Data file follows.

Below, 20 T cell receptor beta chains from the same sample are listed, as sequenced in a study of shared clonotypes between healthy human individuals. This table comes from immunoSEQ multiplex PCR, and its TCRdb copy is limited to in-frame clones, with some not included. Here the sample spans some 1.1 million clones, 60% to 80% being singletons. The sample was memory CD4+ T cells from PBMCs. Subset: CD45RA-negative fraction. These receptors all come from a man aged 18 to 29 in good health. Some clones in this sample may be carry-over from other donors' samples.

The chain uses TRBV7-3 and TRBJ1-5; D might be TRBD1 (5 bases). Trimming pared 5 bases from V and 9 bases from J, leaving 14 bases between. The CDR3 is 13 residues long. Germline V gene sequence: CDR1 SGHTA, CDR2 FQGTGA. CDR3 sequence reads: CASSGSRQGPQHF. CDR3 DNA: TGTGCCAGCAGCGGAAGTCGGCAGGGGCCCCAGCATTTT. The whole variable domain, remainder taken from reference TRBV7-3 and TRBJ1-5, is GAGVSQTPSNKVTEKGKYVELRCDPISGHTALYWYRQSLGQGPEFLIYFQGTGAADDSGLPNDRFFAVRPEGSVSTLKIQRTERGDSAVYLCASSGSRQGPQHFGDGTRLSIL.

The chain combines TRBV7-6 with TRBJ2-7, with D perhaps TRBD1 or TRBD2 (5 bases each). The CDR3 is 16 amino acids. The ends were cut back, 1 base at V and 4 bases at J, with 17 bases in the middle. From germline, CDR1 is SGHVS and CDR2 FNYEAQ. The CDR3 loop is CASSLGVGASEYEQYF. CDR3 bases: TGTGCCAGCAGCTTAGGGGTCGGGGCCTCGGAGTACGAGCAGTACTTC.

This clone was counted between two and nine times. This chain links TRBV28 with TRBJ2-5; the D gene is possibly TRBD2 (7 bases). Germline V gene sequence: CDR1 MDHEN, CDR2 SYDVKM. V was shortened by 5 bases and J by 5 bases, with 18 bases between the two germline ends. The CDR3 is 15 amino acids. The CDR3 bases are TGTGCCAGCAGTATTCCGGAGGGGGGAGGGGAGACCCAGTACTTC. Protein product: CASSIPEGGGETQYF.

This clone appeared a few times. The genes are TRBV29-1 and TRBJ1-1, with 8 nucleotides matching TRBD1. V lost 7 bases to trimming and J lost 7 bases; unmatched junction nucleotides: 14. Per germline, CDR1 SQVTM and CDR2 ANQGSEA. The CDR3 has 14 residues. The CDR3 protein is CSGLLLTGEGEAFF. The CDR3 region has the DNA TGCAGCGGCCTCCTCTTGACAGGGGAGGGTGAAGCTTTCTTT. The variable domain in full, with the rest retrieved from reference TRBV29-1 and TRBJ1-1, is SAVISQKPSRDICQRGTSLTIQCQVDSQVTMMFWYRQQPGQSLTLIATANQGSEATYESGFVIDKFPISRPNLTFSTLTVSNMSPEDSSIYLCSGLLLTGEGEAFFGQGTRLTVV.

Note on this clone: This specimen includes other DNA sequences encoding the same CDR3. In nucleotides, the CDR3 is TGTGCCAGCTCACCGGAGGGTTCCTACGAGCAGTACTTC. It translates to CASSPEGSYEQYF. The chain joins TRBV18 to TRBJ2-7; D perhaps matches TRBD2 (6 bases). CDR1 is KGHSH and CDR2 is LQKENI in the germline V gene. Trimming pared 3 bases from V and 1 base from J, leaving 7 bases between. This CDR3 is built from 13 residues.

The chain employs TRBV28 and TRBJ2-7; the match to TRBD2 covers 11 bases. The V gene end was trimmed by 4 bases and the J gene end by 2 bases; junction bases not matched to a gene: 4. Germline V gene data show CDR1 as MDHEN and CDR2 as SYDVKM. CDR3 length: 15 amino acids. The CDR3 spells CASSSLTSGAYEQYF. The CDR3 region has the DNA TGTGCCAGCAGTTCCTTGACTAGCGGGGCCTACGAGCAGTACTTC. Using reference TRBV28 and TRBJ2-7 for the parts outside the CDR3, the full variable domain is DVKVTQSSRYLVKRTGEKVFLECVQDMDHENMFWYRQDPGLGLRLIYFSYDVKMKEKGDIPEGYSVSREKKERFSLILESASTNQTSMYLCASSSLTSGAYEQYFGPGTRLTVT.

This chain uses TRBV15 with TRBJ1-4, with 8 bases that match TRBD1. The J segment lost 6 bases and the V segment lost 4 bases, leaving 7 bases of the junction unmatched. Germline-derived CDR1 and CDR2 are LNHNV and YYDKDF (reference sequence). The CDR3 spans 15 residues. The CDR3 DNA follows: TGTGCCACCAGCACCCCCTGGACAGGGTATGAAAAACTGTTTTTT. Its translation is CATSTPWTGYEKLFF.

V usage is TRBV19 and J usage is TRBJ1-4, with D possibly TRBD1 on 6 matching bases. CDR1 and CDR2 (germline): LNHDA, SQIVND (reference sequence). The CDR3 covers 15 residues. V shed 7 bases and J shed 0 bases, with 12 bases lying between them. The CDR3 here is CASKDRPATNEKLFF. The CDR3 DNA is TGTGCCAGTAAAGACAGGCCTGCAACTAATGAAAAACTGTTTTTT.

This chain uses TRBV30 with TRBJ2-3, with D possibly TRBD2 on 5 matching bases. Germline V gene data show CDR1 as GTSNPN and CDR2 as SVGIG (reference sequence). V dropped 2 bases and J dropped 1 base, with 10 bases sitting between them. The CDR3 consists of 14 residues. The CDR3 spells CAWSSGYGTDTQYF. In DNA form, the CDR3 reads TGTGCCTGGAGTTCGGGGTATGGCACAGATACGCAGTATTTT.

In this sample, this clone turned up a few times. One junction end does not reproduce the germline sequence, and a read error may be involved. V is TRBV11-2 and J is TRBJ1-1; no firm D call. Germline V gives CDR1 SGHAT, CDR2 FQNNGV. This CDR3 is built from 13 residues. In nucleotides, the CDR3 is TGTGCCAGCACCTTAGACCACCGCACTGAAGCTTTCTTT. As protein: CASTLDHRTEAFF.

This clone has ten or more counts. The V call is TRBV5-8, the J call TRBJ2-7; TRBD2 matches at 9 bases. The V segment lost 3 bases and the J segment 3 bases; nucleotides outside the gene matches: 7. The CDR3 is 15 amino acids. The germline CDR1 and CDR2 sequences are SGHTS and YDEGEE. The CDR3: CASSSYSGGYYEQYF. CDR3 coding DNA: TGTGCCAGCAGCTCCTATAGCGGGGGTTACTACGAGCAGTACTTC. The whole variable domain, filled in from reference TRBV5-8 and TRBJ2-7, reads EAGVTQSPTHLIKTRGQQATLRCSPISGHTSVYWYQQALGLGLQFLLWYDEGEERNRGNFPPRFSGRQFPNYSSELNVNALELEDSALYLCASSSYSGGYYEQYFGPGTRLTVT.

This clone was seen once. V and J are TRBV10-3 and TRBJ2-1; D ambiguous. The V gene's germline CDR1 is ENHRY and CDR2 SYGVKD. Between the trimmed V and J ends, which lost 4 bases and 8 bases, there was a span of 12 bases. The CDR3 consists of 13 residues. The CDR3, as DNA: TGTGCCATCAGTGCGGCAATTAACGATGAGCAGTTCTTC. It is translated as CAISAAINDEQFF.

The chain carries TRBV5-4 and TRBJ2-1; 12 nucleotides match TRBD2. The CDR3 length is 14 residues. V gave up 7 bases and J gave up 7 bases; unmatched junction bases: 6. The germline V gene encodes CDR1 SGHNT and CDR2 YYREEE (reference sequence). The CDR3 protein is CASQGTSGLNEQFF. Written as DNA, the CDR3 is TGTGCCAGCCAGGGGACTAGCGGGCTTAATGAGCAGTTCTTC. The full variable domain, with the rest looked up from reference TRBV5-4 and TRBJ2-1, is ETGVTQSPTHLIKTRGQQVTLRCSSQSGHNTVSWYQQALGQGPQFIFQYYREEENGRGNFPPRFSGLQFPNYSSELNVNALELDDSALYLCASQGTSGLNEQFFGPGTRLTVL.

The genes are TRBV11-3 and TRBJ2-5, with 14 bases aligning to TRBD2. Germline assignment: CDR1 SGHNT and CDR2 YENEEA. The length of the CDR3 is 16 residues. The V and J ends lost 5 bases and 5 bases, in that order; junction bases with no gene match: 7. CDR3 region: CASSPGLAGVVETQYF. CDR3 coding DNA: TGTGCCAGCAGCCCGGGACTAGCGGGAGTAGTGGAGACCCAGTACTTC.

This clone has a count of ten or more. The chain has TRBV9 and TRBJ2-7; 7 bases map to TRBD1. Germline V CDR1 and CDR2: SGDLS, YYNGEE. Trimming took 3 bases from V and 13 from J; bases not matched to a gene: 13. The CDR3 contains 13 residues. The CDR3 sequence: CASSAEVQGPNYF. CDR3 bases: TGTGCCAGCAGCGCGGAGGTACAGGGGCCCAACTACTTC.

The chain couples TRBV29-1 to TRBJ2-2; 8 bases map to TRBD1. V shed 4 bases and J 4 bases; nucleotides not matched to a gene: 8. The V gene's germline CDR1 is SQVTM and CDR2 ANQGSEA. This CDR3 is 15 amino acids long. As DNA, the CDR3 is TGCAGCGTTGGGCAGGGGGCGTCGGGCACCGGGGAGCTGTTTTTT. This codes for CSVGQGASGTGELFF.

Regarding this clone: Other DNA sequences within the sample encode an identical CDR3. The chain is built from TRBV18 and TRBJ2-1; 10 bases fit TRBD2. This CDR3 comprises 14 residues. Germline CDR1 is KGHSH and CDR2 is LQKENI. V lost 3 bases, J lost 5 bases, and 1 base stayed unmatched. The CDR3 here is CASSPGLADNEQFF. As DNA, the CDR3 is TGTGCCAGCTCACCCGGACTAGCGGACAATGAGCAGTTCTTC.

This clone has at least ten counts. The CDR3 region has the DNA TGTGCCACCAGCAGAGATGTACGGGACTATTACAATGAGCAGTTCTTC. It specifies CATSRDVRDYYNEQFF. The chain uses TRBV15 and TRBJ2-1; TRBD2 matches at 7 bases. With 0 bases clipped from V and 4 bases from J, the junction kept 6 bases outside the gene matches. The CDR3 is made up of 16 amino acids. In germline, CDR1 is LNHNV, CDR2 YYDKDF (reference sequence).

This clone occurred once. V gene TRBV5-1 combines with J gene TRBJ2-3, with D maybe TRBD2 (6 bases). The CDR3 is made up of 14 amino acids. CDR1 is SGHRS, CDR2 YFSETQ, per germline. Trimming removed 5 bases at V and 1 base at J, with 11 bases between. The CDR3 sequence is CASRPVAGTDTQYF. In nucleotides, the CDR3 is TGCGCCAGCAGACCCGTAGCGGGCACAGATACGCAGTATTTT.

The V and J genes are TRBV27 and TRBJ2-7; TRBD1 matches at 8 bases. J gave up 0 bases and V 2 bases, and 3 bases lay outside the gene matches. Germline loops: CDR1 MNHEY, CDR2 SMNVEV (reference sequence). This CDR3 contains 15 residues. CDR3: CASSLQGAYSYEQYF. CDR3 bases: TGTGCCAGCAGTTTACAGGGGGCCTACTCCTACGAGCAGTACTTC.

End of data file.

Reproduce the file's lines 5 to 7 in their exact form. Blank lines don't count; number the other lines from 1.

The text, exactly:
This clone appeared a few times. The genes are TRBV29-1 and TRBJ1-1, with 8 nucleotides matching TRBD1. V lost 7 bases to trimming and J lost 7 bases; unmatched junction nucleotides: 14. Per germline, CDR1 SQVTM and CDR2 ANQGSEA. The CDR3 has 14 residues. The CDR3 protein is CSGLLLTGEGEAFF. The CDR3 region has the DNA TGCAGCGGCCTCCTCTTGACAGGGGAGGGTGAAGCTTTCTTT. The variable domain in full, with the rest retrieved from reference TRBV29-1 and TRBJ1-1, is SAVISQKPSRDICQRGTSLTIQCQVDSQVTMMFWYRQQPGQSLTLIATANQGSEATYESGFVIDKFPISRPNLTFSTLTVSNMSPEDSSIYLCSGLLLTGEGEAFFGQGTRLTVV.

Note on this clone: This specimen includes other DNA sequences encoding the same CDR3. In nucleotides, the CDR3 is TGTGCCAGCTCACCGGAGGGTTCCTACGAGCAGTACTTC. It translates to CASSPEGSYEQYF. The chain joins TRBV18 to TRBJ2-7; D perhaps matches TRBD2 (6 bases). CDR1 is KGHSH and CDR2 is LQKENI in the germline V gene. Trimming pared 3 bases from V and 1 base from J, leaving 7 bases between. This CDR3 is built from 13 residues.

The chain employs TRBV28 and TRBJ2-7; the match to TRBD2 covers 11 bases. The V gene end was trimmed by 4 bases and the J gene end by 2 bases; junction bases not matched to a gene: 4. Germline V gene data show CDR1 as MDHEN and CDR2 as SYDVKM. CDR3 length: 15 amino acids. The CDR3 spells CASSSLTSGAYEQYF. The CDR3 region has the DNA TGTGCCAGCAGTTCCTTGACTAGCGGGGCCTACGAGCAGTACTTC. Using reference TRBV28 and TRBJ2-7 for the parts outside the CDR3, the full variable domain is DVKVTQSSRYLVKRTGEKVFLECVQDMDHENMFWYRQDPGLGLRLIYFSYDVKMKEKGDIPEGYSVSREKKERFSLILESASTNQTSMYLCASSSLTSGAYEQYFGPGTRLTVT.